The NCAA has been the subject of criticism by a multitude of coaches due to inconsistent rulings during the Independent Accountability Resolution Process (IARP) in relation to multiple investigations including programs like Oklahoma State and Kansas.
While Oklahoma State head coach Mike Boynton issued no ill will to the recent findings with the University of Kansas, Boynton made it known that he hopes the NCAA would take accountability and apologize for the wrongdoings at Oklahoma State.
Boynton took the stage at Big 12 Basketball Media Days in Kansas City on Wednesday afternoon and spoke about the IARP and the NCAA addressing some issues with the process as a whole.
“What happened to us was wrong,” Boynton said. “That was the point, not that someone else should also be done wrong. But I thought that what happened was the wrong decision to make because of the same reason they’re saying that they are doing what they are doing now. They don’t want to punish kids for something that they didn’t do.”
Oklahoma State was banned from the 2022 NCAA Tournament as punishment for former assistant coach Lamont Evans’ who played a role in the FBI bribery investigation, but to Boynton’s credit, Evans’ infractions against the NCAA took place before Mike Boynton was hired.
While Boynton will more than likely not receive an apology from the NCAA anytime soon, his thoughts are more than justified considering the response to the rulings in the Kansas investigation was because they didn’t want to hurt current kids for something that was done in previous classes.
Boynton continued by praising Bill Self for the job he’s done at Kansas and mentioned that he’s been somewhat of a mentor of his and helped make him a better coach along the way.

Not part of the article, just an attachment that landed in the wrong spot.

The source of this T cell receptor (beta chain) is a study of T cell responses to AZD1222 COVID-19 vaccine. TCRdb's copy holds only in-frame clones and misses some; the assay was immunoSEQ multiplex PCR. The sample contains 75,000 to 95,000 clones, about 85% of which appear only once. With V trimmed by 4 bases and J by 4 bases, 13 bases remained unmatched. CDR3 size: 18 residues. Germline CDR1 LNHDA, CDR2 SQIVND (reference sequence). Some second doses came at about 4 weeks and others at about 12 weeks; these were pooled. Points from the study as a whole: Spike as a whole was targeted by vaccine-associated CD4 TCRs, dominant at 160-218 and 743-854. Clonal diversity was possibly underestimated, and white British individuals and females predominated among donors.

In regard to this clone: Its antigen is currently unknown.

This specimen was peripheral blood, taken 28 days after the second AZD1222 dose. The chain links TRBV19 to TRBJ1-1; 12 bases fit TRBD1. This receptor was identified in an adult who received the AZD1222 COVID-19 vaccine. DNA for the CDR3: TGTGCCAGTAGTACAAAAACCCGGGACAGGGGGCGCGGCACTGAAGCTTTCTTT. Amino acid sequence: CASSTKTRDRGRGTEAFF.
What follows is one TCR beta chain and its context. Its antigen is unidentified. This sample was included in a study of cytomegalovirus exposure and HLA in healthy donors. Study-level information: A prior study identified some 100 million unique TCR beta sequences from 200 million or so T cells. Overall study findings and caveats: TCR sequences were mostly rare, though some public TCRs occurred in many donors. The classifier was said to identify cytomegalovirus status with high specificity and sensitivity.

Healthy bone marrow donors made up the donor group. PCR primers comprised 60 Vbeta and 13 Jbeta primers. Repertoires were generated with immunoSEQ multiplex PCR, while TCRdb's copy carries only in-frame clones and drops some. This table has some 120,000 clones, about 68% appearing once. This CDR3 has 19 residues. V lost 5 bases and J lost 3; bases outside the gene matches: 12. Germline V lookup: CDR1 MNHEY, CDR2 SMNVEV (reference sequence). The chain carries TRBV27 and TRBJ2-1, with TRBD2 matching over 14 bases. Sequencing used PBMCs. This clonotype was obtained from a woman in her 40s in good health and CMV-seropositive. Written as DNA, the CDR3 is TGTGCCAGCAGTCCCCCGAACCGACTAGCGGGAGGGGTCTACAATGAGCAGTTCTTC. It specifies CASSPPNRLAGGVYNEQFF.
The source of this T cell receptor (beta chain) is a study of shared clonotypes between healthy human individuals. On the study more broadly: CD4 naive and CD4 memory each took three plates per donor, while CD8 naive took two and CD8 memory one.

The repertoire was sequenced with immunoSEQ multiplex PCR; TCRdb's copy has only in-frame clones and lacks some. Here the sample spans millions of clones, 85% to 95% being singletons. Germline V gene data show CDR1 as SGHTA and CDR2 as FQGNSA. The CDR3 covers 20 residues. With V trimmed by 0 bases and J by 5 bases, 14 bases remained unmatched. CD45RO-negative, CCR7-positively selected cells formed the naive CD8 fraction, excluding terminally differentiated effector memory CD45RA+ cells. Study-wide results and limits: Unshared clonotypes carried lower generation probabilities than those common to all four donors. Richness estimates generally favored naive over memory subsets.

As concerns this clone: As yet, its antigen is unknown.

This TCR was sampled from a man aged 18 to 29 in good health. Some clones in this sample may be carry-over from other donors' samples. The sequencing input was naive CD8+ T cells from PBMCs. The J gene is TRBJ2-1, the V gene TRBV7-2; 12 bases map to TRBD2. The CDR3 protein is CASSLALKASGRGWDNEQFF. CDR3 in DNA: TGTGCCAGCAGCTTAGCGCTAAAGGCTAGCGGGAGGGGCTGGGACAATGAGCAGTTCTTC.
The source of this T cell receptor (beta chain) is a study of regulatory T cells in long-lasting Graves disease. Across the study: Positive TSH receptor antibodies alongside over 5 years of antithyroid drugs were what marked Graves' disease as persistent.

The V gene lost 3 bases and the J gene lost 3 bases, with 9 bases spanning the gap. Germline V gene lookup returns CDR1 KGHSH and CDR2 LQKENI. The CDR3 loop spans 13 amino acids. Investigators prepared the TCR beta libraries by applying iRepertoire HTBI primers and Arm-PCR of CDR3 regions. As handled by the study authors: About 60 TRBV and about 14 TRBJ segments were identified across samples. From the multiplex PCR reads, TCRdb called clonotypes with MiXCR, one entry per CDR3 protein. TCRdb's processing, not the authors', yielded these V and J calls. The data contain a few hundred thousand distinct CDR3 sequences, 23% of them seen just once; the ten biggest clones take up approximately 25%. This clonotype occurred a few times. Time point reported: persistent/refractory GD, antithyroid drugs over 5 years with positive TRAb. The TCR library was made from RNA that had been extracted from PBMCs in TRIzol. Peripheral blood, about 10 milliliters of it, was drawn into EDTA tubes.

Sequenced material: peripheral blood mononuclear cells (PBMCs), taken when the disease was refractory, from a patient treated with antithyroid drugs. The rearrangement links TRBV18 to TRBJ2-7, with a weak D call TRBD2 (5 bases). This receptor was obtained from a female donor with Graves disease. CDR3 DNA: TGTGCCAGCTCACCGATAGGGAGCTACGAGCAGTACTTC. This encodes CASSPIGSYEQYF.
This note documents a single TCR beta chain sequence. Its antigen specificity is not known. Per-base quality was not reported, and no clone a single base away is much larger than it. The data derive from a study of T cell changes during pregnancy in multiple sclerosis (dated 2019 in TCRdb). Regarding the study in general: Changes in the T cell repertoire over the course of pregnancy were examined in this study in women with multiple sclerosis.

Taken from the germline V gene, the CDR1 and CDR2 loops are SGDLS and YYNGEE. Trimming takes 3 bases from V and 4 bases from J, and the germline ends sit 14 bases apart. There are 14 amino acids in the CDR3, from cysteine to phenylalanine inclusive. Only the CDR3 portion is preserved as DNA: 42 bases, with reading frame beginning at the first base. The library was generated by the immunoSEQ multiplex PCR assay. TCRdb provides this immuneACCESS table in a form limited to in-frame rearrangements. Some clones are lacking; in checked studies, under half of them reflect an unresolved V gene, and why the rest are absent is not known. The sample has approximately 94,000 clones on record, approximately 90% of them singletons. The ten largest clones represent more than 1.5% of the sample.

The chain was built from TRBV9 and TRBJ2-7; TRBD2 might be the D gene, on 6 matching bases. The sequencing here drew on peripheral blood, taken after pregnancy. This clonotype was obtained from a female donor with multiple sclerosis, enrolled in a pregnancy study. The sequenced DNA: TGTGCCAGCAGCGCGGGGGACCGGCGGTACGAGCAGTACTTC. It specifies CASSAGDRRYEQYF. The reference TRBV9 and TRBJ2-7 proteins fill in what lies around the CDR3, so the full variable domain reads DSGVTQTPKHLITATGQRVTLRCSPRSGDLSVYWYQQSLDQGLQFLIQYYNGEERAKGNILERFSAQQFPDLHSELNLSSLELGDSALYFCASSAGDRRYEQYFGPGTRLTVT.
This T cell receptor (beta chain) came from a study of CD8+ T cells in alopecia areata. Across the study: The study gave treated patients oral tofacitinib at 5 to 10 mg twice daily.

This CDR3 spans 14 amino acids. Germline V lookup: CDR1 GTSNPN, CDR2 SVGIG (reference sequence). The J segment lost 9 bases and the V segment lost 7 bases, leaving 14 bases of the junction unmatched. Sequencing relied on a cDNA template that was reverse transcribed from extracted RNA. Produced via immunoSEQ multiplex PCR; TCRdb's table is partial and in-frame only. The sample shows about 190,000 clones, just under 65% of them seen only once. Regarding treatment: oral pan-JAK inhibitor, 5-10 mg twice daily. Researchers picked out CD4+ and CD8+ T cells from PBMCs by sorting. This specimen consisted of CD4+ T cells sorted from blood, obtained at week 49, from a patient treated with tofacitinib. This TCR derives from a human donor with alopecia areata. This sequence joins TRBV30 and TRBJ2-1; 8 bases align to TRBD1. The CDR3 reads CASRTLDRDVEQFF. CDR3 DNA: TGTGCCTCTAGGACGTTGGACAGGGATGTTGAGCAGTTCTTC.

“In many ways, I’m happy for Dajuan Harris and Kevin McCullar and even the new guys, Hunter Dickinson,” Boynton said. “They don’t have to suffer for something that somebody else may have done in the past. I was really really disappointed that the guys that I was coaching at the time had to go through that.”
The Oklahoma State head coach paused and reflected don’t he process and mentioned his desire for accountability from the NCAA, and that he hopes to one day receive a phone call admitting that the rulings were unjust.
“I’m a big accountability person,” Boynton said. “I wish somebody would just pick up a call and say ‘Listen, we screwed up. It shouldn’t have happened, we recognize that, and it probably won’t happen again.’ You’re going to be a footnote in the history books, but we apologize.”
Oklahoma State tips off its basketball season on November 6th against ACU in a much-needed fresh start with a chance to find its way to the NCAA Tournament in 2024.